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Greater Good Magazine by Berkeley University explains that “blue” lies are “told on behalf of a group that can actually strengthen the bonds between members of that group. “White” lies are “generous,” and “black” lies have selfish intentions. Blue lies fall somewhere between “white” and “black” ones depending on the liar’s intentions. In Trump’s case, he lies because he preys on his supporters’ desire for a “voice” and a community. Therefore, he selfishly lies about anything and everything dealing with liberals, democrats, and anyone else who doesn’t blindly follow him. Jeremy Smith — an editor of the Greater Good Magazine — explains how Trump tells these “blue” lies to bring his supporters together against their mutual “enemy,” democrats.

These “blue” lies are considered a primary reason why Trump was able to win the 2016 election with a campaign based on nothing but lies and empty promises. This assumption is undoubtedly valid about the 2016 election, but what about in 2020? How do veterans still support Trump? “Blue” lies indeed play a role and are extremely powerful because no matter how ridiculous his claims get; his supporters will back it. However, he has openly— and bluntly— insulted everyone who’s served and serving. I thought that insulting John McCain and every other veteran would’ve “drawn a line in the sand,” but I stand corrected. 

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The Stats

According to the MilitaryTimes, Trump’s ratings have fallen due to his recent offensive language.

MilitaryTimes.com

While this is surprisingly good news, the ratings between Trump and Biden are far too close. In this election, “close” guarantees almost nothing, as seen in 2016. So while I won’t complain that only 3.9% more active-duty troops plan to vote for Biden, it’s not enough. Also understand this poll is solely active-duty troops. As for veterans, Pew Research Center found this:

Pew Research Center

With over 50% of veterans supporting Trump, in 2019, unless they had a sudden change in morals, I’m not sure if they’ll ever stop supporting Trump.

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Who Hasn’t Trump Insulted?

I’m going to stick to the last four years because I’d be writing for days if I ranted about Trump’s military insults. In August 2018, John McCain died from brain cancer. McCain was a highly-decorated veteran as well as a prisoner-of-war survivor. He laid his life on the line and experienced a soldier’s — very possible — worst nightmare. Despite his sacrifices, when McCain died, according to three sources — each directly involved with Trump — he said, ‘We’re not going to support that loser’s funeral,’ and he became furious, according to witnesses, when he saw flags lowered to half-staff. ‘What the f*ck are we doing that for? Guy was a f*cking loser,’ the president told aides.” Mind you, McCain was republican, with conservative principles, so it wasn’t political. There’s just something utterly inappropriate about Trump’s morals.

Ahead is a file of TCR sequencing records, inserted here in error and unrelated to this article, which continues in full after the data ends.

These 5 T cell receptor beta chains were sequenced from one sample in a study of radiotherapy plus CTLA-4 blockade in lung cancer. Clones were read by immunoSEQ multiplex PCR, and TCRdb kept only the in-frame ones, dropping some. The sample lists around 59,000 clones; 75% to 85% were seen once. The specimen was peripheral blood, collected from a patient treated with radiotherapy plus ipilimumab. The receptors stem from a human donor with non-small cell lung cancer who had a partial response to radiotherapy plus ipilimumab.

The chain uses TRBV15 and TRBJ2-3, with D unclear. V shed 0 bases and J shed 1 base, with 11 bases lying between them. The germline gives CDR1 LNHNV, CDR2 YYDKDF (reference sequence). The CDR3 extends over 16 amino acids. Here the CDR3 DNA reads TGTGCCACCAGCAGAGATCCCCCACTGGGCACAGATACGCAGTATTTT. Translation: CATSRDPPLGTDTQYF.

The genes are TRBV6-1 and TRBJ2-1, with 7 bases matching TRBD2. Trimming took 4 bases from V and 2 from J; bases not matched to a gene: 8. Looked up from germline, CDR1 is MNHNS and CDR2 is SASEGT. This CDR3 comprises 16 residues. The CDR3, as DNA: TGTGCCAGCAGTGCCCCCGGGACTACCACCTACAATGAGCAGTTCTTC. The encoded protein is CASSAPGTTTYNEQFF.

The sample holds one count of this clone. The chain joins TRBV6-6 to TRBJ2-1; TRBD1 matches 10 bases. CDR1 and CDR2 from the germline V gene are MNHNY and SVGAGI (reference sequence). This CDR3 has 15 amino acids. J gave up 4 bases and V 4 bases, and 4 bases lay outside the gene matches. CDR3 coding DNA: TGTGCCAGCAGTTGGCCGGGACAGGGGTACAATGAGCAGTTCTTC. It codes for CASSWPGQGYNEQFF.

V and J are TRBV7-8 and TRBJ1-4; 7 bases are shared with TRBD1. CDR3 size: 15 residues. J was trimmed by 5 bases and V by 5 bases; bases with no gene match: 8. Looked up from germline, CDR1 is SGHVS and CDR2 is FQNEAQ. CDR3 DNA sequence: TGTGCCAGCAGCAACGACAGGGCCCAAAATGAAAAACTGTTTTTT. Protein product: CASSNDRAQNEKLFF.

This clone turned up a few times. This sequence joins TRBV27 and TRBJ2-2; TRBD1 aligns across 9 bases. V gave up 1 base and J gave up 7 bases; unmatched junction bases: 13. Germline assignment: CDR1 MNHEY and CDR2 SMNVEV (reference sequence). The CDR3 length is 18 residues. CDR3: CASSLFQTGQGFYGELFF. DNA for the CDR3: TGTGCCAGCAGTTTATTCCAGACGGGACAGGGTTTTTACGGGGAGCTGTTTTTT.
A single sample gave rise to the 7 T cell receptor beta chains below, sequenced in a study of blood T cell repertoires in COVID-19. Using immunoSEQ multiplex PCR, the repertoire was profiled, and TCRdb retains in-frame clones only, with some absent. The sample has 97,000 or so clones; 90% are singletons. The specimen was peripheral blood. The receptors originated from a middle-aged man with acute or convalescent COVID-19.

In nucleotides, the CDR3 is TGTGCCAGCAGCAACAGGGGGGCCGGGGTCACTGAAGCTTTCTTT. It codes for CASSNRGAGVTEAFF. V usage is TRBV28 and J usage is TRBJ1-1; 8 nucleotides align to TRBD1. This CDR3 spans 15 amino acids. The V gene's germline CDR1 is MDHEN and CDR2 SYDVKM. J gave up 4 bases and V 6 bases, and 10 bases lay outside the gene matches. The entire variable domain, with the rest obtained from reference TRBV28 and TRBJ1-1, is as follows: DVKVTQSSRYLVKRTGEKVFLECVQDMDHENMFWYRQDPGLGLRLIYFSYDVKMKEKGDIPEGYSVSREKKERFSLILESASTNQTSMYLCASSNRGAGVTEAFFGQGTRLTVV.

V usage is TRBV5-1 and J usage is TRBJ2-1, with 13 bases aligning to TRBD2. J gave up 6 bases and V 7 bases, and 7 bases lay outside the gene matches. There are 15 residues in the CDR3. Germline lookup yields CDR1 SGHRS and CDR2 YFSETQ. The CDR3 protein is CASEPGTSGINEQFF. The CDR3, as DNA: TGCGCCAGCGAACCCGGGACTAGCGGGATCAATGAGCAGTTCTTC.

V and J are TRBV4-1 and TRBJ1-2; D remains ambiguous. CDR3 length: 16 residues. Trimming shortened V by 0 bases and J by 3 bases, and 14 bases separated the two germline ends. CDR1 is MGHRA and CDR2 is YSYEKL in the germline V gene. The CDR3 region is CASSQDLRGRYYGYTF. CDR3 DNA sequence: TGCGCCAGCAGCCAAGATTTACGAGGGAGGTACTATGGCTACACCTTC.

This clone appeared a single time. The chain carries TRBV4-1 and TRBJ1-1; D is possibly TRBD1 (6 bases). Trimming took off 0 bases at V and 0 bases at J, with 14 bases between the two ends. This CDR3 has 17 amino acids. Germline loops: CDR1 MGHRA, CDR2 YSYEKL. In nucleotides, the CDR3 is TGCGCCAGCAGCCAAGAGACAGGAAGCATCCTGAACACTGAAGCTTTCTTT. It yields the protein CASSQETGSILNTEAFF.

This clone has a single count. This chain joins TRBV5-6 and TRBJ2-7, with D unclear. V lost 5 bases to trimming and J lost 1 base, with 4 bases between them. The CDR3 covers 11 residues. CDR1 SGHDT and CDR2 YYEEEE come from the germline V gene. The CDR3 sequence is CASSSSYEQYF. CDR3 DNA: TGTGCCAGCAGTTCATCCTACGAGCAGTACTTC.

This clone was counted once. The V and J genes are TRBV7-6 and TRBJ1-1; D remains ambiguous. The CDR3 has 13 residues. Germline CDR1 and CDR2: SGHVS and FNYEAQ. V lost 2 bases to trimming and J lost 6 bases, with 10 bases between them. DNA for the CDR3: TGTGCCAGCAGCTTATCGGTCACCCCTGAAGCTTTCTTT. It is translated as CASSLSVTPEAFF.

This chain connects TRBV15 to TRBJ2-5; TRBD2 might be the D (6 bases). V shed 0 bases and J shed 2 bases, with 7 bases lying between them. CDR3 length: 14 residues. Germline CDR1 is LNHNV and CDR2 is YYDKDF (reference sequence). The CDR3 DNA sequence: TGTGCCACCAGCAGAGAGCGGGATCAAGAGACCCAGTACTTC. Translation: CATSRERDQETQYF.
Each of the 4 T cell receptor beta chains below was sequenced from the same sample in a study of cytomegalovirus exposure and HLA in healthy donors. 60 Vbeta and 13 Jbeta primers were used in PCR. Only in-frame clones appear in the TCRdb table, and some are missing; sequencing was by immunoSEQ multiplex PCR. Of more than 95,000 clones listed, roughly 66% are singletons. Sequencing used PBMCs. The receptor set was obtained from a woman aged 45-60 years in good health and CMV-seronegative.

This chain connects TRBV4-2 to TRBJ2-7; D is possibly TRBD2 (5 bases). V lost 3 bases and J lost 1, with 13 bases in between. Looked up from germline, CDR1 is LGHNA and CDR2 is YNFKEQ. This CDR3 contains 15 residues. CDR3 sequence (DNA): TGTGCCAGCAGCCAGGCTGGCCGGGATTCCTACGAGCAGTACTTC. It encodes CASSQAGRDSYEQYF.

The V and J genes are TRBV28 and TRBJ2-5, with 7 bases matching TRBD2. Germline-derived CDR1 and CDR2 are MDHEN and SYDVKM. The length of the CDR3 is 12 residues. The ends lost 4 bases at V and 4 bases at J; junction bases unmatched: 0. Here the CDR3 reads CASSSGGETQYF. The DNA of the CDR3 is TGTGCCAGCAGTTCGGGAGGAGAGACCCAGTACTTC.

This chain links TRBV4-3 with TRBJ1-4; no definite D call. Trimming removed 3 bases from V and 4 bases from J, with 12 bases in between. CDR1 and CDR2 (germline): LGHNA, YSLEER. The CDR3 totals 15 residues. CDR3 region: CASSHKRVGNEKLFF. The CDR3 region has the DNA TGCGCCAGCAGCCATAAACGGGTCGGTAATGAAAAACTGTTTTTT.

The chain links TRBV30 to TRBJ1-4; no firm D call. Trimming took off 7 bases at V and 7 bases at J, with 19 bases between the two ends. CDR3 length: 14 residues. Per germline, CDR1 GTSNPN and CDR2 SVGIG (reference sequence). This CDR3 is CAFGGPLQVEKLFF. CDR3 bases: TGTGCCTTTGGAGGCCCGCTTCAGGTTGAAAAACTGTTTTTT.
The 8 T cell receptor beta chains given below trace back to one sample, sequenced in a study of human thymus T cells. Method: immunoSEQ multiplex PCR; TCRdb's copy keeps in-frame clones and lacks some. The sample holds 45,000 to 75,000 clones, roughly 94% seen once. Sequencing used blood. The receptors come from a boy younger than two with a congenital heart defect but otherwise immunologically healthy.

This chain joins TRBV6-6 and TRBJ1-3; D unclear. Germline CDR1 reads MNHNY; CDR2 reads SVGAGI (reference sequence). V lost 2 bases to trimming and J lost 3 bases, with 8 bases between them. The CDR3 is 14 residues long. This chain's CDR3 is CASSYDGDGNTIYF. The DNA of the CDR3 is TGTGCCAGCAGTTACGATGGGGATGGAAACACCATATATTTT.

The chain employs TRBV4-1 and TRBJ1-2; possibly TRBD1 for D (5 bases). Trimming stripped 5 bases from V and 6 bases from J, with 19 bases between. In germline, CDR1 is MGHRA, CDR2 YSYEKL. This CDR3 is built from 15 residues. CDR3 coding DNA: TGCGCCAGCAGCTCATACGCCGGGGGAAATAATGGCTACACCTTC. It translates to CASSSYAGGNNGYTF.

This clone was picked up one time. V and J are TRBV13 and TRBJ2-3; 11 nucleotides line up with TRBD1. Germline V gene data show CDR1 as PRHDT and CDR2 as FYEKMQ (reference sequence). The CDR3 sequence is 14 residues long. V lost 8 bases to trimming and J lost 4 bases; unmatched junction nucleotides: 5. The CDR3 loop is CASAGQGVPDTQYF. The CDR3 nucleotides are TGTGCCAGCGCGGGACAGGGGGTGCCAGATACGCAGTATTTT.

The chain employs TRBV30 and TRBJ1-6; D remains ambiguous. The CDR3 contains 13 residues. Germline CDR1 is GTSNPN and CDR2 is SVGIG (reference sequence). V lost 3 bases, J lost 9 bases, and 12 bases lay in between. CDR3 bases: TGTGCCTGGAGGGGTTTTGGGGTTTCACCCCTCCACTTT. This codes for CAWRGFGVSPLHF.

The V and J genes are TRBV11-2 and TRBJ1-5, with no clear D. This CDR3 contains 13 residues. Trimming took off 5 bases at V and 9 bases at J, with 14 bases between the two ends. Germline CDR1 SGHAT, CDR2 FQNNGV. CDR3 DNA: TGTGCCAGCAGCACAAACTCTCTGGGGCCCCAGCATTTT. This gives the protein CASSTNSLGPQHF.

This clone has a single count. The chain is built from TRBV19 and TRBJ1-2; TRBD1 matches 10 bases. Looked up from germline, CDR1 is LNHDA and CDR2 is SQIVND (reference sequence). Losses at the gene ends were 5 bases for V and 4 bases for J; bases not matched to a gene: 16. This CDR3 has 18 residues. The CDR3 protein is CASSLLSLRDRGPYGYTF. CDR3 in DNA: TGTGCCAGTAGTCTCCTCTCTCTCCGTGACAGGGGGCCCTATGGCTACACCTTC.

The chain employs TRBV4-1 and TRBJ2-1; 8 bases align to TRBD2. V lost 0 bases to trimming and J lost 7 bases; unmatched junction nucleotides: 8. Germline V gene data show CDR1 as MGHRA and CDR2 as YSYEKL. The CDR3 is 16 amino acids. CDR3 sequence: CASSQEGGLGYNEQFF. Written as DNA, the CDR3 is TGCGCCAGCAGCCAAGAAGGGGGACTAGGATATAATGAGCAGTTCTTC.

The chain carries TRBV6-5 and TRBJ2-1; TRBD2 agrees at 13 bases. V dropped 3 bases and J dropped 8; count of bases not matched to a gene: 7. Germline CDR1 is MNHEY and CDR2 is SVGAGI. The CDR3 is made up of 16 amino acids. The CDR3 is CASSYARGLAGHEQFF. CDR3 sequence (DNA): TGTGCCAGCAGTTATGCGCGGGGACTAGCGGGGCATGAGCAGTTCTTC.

It seems as if every month — or every couple of weeks — some inappropriate comments that Trump said arise. And like everything else he says, it largely goes without protest from his supporters. Earlier this September, it came out that, in reference to visiting a veteran cemetery, Trump said, “Why would I want to go to that cemetery? It’s filled with losers.” And according to The Atlantic, in another conversation referencing the same visit, Trump called the more than 1,800 marines who lay in those graves and sacrificed their lives, “suckers.”

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Trump has insulted just about every social, sexual, economic, and racial group to exist — sometimes multiple at once. Frankly, even the low socioeconomic white class (his biggest supporters) has no practical reason to support him. But if they stuck with him through the last four years of lies and misogyny, then there’s no changing their minds now. The only group in this country I can see having a “practical” reason to vote for him is rich white men, though that would require one to also have no morals. 

I don’t think I’ll ever fully understand why anyone, especially veterans, still support Trump. I guess I’ll toss this one up to the mysteries of human pride — once someone thinks they’re right, it can be impossible to convince them otherwise.

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“All men make mistakes, but a good man yields when he knows his course is wrong, and repairs the evil. The only crime is pride.” 

Socrates, Antigone